Last week, we started to look at the postures and gestures that we engage in during Mass. Each is intended to help us direct our minds and hearts more intently towards what we are celebrating.
Many of these postures and gestures are outlined in the liturgical books in what are called the rubrics. The rubrics give the instructions on what is to be done during the liturgical celebration, and are printed in red text. Some of the rubrics are directions for the priest, while others give directions for the assembly and other ministers to follow.
One such rubric of a gesture is given in the Confiteor (I confess to Almighty God…). Before we say “through my fault, through my fault, through my most grievous fault”, the rubrics state “And, striking their breast, they say”.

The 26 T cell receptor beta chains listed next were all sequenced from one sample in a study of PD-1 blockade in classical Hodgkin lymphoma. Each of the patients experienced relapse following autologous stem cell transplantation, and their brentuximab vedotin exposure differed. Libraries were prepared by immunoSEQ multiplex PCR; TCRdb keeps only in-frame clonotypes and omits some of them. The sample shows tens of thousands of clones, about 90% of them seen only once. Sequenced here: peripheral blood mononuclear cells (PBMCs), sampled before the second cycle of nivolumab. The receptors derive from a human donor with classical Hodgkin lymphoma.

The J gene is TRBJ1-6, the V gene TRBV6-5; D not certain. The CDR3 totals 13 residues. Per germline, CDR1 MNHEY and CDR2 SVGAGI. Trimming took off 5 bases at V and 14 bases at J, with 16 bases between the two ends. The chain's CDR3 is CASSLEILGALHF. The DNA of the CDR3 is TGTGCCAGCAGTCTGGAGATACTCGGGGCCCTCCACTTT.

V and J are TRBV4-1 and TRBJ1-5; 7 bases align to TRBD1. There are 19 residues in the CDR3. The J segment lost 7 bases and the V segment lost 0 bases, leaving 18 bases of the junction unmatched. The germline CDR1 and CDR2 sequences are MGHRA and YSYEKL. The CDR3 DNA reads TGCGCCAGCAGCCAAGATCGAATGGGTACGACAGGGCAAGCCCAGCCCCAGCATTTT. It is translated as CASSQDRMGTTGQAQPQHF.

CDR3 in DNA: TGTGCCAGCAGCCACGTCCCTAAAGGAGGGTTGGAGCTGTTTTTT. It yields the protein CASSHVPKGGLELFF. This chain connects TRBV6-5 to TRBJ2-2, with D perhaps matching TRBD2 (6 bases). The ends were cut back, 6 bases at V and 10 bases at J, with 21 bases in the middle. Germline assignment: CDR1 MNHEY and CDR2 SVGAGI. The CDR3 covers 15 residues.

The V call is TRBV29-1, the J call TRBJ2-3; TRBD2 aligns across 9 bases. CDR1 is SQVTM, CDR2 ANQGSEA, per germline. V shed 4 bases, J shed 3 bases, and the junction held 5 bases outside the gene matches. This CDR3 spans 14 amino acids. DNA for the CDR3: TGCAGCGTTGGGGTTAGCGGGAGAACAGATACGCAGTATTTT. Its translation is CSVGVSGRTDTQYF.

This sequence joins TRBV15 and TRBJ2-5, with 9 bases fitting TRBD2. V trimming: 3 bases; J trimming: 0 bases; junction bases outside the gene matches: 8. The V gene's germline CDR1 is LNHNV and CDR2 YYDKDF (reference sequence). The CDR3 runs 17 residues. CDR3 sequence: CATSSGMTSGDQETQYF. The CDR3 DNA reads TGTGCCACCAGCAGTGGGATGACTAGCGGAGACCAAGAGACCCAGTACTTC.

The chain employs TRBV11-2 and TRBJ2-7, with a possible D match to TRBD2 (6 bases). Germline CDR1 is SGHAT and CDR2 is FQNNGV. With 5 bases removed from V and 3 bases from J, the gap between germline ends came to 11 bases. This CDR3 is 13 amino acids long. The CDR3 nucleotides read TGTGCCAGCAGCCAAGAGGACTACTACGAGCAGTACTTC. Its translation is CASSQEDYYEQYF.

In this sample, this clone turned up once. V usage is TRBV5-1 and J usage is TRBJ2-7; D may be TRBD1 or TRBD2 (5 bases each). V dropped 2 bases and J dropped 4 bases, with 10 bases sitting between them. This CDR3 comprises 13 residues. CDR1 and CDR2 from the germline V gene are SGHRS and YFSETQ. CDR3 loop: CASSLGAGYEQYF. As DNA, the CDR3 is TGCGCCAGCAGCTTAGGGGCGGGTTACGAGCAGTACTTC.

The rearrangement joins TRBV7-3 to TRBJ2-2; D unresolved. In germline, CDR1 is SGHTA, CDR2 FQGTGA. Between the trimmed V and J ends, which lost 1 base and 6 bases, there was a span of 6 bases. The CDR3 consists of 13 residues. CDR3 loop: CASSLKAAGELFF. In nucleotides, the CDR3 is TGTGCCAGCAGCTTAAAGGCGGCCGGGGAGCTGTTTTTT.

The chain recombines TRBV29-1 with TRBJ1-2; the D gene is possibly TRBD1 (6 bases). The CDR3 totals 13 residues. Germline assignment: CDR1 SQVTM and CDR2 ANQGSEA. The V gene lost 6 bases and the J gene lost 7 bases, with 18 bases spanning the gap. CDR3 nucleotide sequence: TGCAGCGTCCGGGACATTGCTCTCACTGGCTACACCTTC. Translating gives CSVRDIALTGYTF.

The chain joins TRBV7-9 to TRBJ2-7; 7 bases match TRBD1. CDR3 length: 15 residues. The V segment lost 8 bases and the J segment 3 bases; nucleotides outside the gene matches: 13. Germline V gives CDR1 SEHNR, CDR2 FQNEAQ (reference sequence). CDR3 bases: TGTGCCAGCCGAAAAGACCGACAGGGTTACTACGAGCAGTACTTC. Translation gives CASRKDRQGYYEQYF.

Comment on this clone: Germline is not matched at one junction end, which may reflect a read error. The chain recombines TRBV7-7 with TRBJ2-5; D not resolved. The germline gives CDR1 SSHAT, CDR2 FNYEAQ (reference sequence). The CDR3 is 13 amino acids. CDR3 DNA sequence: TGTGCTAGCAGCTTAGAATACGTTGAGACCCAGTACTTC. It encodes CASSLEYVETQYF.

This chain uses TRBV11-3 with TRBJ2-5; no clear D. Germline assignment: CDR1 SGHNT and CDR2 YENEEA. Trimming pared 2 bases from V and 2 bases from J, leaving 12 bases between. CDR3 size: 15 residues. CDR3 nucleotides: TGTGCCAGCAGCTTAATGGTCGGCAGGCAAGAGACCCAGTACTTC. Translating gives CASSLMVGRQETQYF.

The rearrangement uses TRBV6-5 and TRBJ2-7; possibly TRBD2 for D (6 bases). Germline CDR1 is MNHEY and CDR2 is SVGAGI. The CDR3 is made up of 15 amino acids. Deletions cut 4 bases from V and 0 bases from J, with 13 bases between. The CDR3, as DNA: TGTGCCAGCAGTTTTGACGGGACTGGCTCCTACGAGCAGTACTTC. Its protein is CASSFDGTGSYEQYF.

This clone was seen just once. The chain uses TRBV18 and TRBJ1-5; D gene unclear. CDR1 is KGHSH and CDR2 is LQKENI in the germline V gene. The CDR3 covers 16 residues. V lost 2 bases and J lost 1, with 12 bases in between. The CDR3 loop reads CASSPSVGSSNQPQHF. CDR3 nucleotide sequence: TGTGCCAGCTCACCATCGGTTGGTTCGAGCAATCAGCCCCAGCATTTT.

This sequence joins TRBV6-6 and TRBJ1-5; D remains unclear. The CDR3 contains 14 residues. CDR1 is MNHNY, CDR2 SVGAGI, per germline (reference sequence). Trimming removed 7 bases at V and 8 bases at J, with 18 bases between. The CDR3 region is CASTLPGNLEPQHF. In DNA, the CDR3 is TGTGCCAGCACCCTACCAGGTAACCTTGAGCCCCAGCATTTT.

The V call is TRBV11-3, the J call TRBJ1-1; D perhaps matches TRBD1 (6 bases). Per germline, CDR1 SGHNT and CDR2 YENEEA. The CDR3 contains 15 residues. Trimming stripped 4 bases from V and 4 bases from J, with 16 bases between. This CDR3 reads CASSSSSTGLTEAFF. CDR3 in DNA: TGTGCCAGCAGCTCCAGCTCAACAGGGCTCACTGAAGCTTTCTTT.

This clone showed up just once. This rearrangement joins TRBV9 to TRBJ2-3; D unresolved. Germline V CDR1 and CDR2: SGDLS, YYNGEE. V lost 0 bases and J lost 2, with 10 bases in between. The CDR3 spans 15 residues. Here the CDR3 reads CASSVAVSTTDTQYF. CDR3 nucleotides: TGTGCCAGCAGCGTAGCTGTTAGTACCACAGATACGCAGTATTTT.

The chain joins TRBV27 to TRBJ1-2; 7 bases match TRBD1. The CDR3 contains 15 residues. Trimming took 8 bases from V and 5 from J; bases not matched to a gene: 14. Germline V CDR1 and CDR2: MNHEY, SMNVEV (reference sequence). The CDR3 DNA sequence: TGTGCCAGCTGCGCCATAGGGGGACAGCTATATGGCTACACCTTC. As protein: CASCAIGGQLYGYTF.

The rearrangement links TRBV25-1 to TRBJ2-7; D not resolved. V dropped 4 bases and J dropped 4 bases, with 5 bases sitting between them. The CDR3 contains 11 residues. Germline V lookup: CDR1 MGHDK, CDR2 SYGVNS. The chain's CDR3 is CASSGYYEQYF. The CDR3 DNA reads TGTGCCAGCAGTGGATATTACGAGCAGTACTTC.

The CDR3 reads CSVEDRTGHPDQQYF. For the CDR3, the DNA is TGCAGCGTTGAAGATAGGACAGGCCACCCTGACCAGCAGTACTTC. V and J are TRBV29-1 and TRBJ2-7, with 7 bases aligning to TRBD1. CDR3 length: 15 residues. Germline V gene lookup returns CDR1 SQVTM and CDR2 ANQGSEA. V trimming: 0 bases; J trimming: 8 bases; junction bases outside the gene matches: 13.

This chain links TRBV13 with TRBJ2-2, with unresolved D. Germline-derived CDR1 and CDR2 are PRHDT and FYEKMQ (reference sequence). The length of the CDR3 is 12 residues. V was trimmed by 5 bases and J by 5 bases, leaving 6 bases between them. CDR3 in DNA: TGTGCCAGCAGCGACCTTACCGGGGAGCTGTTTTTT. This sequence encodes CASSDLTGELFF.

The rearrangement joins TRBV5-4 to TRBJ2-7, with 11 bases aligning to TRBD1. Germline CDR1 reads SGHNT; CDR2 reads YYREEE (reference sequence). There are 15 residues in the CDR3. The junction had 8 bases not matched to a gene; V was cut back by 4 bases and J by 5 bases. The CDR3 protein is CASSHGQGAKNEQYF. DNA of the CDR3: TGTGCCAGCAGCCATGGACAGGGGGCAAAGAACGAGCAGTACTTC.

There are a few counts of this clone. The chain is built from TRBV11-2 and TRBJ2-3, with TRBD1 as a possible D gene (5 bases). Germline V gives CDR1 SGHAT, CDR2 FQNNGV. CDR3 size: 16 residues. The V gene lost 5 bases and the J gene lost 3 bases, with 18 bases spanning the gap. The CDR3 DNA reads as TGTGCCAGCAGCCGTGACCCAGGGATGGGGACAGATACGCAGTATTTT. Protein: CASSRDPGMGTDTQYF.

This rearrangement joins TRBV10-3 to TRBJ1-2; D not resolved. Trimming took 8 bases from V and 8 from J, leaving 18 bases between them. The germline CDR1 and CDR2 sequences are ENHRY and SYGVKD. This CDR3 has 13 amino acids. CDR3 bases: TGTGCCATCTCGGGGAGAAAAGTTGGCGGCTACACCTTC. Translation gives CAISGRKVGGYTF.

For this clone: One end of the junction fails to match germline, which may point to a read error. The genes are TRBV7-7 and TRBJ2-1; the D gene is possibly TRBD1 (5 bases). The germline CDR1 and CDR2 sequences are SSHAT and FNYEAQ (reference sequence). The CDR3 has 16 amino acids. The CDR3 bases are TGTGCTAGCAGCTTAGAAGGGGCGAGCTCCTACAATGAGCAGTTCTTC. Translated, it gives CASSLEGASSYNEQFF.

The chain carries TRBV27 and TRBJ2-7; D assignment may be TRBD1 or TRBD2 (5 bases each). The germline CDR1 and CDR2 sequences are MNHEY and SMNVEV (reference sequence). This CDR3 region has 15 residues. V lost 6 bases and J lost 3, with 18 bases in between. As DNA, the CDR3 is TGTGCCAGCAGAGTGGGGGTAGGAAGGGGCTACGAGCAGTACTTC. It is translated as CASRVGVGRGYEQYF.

Some people can remember the celebration of the Mass before the reforms of Vatican II, and remember the priest and people striking their breast three times as they said “mea culpa, mea culpa, mea maxima culpa”. Noting the new translation’s close match to the Latin text, some have made comments like “the chest beating has been brought back.”
In fact, if you look closely at the former English translation of the Confiteor, the striking of the breast was never removed from the Mass – at least not according to the Missal itself. The former translation reduced the acknowledgement of fault to the single phrase “through my own fault”, at which point the priest and people were to strike their breast once.
As such, it was never envisaged that the gesture of striking the breast during the Confiteor would be stopped. It did, however, obviously fall into disuse, probably for a variety of reasons. The revision of the Missal, however, gives us an opportunity to focus again on the liturgical texts, what they call us to say and do, and how they invite us into full, conscious and active participation.